My father owned a second-hand store. There was not a lot of pride in being pragmatic in the heart of this nine-year-old, just shame, thinking that we could not afford what everyone else could. Our furniture was never new and neither were our cars. Being the only kids in the neighborhood with a horse-drawn carriage for playground equipment diminished the sting somewhat, but not enough.
I was raised on cast-offs and hand-me-downs. One warm spring day I received a brand-new pair of dungarees. Remembering that day, I see colors. The sky was blue and cloudless and the sun shone a brilliant yellow. The grass, new and tender, was the greenest it would be all season. My jeans, the color of the sky, were precious, not only for the rare times I received new clothes, but also for that cerulean blue.
The very first time I wore them, I joined a game of hide-and-seek. Jumping a privet hedge, I slipped on the wet grass and sprawled face down on the lawn. I ground grass stains into both knees. Knowing they were permanently stained, I was crushed, but that was the moment when the jeans became mine. The image of those jeans held my attention for years.
Playing on an upside-down metal lawn chair that summer, I sat on the bottom side of the seat, holding the tubing in front of me. I rocked the chair, my head jutted forward, and the chair lunged back, cracking the tubing into my mouth. Warm blood and grit from the shattered tooth stuck to my tongue. A painful string dangled from the tooth; the nerve adjusting to its modified home. The sharp tooth cut my tongue and lip as I learned to accommodate it.
Nearing fifty, my chipped tooth remains. My grandmother had a chipped tooth as well, and so, I look in the mirror and see remnants of a grandmother I have not had since I looked in the mirror and saw unblemished teeth. My grandmother, not much older than I am today, was a poet who looked into herself for richness in life. I like seeing her chipped tooth and hope the resemblance goes beyond that. Eventually these stegosaurus plates will be surrendered for dignified, manufactured caps, but not for now. My teeth are record-keepers; they remind me of that nine-year old girl and my grandmother.
Ten years ago, at age thirty-seven, I married. My husband, then thirty-one, shaved every other day. His body was hard. His face did not reveal the life already lived. Today, tiny crow's feet in the corners of his eyes are as innumerable as the smiles that put them there. His hairline is slowly receding; he is starting to go bald. The soft downy fuzz that now grows in the margins between hair and baldness reminds me of the fuzz that grew on our son's head when he was a newborn. I enjoy the changes that life, our life together, has left on his face. Love of many years wears us down like stones in water, at times raw from grinding, at others, smooth and calming. This love has depth and meaning for me.
When we married, my mother-in-law gave us the three-season cottage next door to her house. It had four rooms, cheap paneling, and a shifting cinder block frost wall beneath. It was also a home several of her grandchildren lived the first years of life. It was filled with spiders and memories. Both Joe and I came into the marriage with children, and soon had one more. The only way we could have the space we needed and pay our bills was to repair the house ourselves. This immense undertaking has made the house ours, in every sense of the word.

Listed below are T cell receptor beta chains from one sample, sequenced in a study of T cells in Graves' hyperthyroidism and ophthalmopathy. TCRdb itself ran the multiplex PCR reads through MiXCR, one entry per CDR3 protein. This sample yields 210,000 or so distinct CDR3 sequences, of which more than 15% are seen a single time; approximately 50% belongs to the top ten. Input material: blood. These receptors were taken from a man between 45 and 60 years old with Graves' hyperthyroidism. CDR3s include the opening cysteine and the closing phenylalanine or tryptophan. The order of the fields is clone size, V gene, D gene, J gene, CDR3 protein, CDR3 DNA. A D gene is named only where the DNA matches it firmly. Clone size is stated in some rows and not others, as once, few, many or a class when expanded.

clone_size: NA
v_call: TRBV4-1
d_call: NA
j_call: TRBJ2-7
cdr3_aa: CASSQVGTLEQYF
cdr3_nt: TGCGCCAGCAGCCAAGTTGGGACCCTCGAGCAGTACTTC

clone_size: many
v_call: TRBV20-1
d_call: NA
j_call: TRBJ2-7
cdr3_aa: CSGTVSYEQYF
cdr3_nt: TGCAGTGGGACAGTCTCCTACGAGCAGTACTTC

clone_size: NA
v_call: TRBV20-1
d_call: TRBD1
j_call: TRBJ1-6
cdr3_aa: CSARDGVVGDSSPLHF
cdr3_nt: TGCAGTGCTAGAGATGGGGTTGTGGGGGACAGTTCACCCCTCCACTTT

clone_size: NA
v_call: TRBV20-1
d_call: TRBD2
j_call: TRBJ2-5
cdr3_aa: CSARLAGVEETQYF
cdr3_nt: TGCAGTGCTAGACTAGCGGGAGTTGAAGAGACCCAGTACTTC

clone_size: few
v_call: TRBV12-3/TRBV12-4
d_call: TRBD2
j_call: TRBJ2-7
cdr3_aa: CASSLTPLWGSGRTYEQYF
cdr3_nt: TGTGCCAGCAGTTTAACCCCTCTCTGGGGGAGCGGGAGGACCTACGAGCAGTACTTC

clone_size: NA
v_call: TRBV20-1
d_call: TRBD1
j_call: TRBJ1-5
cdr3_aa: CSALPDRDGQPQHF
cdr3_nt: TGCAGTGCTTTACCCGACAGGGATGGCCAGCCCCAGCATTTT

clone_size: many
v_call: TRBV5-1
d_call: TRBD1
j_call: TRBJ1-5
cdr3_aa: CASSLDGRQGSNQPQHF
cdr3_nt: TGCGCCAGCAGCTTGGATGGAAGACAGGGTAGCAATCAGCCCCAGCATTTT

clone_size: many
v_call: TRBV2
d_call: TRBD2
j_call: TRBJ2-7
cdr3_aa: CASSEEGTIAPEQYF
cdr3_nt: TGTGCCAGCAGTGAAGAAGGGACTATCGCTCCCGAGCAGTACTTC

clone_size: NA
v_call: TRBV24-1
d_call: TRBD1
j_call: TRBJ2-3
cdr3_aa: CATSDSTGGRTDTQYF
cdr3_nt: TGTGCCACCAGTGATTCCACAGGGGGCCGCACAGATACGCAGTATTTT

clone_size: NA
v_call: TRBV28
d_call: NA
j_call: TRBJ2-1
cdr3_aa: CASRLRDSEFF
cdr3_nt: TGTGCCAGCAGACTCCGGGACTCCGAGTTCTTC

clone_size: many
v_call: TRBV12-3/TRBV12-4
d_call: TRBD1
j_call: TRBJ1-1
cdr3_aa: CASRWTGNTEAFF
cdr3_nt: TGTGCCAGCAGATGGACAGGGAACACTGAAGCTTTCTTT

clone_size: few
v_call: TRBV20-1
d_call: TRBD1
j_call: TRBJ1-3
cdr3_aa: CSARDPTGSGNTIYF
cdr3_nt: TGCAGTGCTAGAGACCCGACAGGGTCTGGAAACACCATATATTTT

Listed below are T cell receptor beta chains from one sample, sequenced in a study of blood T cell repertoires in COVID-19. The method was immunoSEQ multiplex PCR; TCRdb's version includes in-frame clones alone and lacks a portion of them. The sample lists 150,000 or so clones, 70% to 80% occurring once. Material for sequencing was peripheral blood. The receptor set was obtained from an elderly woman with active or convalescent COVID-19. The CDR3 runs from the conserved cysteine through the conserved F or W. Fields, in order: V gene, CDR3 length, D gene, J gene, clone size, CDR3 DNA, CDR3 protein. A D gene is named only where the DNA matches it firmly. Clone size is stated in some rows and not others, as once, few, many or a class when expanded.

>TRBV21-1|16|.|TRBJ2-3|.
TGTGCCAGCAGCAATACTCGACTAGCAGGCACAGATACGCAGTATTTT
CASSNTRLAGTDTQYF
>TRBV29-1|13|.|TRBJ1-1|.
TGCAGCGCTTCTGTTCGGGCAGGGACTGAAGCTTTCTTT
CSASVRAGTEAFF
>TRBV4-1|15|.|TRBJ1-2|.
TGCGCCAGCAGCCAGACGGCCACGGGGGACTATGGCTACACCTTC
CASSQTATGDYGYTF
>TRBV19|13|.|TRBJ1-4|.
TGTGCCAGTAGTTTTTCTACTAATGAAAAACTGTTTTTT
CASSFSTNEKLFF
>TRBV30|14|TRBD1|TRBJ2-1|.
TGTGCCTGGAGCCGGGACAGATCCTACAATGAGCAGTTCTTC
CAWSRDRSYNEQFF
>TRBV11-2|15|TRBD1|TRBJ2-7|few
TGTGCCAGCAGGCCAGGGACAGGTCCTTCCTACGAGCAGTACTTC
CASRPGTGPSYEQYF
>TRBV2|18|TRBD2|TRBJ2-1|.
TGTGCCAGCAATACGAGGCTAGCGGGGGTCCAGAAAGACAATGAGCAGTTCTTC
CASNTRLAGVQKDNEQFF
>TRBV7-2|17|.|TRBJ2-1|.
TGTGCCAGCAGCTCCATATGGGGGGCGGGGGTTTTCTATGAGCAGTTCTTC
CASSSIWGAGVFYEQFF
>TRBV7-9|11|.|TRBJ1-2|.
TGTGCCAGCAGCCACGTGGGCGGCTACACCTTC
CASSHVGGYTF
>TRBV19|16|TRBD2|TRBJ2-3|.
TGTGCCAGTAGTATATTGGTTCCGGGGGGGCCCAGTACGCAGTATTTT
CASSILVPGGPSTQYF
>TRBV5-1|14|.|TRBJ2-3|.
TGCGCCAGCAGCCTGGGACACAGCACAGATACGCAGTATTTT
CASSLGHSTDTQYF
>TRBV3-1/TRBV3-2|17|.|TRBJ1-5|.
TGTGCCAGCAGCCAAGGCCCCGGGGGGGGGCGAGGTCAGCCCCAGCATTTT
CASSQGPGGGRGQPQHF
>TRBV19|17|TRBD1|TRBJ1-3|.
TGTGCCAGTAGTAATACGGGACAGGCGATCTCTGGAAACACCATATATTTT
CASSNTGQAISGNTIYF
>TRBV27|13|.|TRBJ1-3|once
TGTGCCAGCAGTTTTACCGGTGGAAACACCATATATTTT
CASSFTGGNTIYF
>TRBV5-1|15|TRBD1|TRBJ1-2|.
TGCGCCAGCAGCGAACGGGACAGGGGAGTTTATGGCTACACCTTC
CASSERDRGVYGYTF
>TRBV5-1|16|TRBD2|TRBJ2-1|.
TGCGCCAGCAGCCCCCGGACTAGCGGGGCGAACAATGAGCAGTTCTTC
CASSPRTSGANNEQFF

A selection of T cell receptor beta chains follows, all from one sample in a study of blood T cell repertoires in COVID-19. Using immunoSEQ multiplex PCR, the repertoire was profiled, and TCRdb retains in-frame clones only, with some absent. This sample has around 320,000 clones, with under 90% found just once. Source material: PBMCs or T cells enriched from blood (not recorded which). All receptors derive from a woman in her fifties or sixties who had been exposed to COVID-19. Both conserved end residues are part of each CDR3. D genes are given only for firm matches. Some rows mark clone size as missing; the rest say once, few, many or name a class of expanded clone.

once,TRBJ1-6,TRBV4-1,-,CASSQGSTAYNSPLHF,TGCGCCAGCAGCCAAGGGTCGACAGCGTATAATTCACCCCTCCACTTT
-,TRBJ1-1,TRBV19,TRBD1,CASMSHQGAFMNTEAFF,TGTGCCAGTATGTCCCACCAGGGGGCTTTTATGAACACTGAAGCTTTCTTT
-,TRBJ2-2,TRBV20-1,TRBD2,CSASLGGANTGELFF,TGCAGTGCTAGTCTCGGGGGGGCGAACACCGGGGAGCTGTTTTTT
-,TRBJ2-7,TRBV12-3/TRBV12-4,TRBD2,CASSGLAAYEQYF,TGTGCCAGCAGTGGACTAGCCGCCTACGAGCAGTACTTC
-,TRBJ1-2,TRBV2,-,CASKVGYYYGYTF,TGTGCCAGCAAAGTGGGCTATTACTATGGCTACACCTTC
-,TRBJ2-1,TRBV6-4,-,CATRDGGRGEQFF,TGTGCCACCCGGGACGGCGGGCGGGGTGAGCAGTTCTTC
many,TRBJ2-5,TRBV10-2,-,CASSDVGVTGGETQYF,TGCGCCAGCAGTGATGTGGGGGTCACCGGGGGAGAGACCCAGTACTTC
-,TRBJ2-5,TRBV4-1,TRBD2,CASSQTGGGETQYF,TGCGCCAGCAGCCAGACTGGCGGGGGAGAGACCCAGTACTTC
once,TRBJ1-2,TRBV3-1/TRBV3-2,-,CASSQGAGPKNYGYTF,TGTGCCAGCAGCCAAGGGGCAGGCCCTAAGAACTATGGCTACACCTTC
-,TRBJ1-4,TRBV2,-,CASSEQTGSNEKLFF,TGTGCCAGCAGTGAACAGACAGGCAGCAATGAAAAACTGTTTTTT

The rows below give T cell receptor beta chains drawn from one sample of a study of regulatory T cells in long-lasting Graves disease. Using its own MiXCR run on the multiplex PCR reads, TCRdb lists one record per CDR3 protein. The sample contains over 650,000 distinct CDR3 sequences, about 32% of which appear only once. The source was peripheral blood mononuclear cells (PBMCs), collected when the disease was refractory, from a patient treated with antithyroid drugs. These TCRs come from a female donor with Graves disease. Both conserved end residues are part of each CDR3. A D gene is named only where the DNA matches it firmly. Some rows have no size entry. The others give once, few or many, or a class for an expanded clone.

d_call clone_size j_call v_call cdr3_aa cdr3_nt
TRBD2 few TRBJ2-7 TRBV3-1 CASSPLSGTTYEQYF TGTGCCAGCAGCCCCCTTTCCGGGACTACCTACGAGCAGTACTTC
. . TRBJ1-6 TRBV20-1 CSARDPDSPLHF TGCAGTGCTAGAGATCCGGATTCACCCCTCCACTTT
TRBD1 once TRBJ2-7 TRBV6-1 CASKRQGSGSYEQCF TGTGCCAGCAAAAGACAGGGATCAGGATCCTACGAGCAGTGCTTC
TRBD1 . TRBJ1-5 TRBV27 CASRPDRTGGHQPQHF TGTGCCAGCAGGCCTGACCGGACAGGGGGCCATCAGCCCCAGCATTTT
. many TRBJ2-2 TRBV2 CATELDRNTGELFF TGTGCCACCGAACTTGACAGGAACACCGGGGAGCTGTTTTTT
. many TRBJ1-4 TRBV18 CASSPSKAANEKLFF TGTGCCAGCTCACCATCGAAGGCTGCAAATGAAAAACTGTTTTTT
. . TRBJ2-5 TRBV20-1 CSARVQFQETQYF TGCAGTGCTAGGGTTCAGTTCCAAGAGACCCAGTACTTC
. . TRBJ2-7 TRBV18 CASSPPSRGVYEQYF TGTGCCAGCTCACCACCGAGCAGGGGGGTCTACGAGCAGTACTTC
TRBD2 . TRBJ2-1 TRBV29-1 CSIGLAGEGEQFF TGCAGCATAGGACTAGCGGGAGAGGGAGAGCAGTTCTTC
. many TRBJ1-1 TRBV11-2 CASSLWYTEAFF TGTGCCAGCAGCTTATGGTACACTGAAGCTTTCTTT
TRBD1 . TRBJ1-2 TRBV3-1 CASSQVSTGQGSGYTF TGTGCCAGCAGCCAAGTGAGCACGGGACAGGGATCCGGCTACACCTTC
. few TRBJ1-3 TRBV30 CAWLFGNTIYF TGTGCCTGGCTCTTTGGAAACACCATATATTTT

Unsatisfied with plain, dull walls, I started drawing on them. At the foot of the staircase in the entryway I drew a seven-foot tarot card. The Hermit, IX, stands alone on a snow-covered mountaintop with a staff in one hand and a lantern in the other. He is draped in a black hooded cloak that covers him from head to foot. It started as a sketch; I have since painted him, but I am reluctant to finish. Painting the lantern strap and adding a tint to his face would finish it, but it would change our relationship. I am not ready to part with him yet. He is the centerpiece of a room I have taken as my own. Between the framed family photographs that cover the other walls I plan to add script, a collection of quotes and poems. I moved a desk and computer there so I can write in relative quiet.
I like to own books rather than borrow them because I write in the good ones, the ones that inspire. I am most excited about finding thoughts that lead me to the exact conclusion as the author. Parallels in thought, exact words I might use, ideas I have a kinship with, I comment about in the margins. I underline favorite sections. Asterisks are my highest compliments. The books I struggle to finish, if I finish them at all, are clean, lifeless.
Many times the things that come to be mine are worn, have a patina showing the passage of time, reflect a life already lived. New things become mine after being marked or damaged in some way, imprinted with life, with me. Unlike that nine-year-old, I like my second-hand life. I have ceased to want the pristine. I find comfort in, and preference for, the second-hand. It brings a complexity, a sense of time, and a belonging. Like the growing plant for which I am named, I grow best surrounded by decay and humus.
I wrote these disjointed ideas sensing a connection just below the surface of my conscious mind, niggling at me. Like a dream half remembered, haunting me in a quiet moment, I sense this is about ownership. Then again, it may be about belonging, as much as it is about belongings. The border between possessor and possessions is blurred. We belong to the things we own as much as they belong to us.
© Fern Downing
Fern Downing lives with her family in Ossipee, New Hampshire and works as an interpreter for the deaf in public school. She is currently working on a degree in English at The College for Lifelong Learning.
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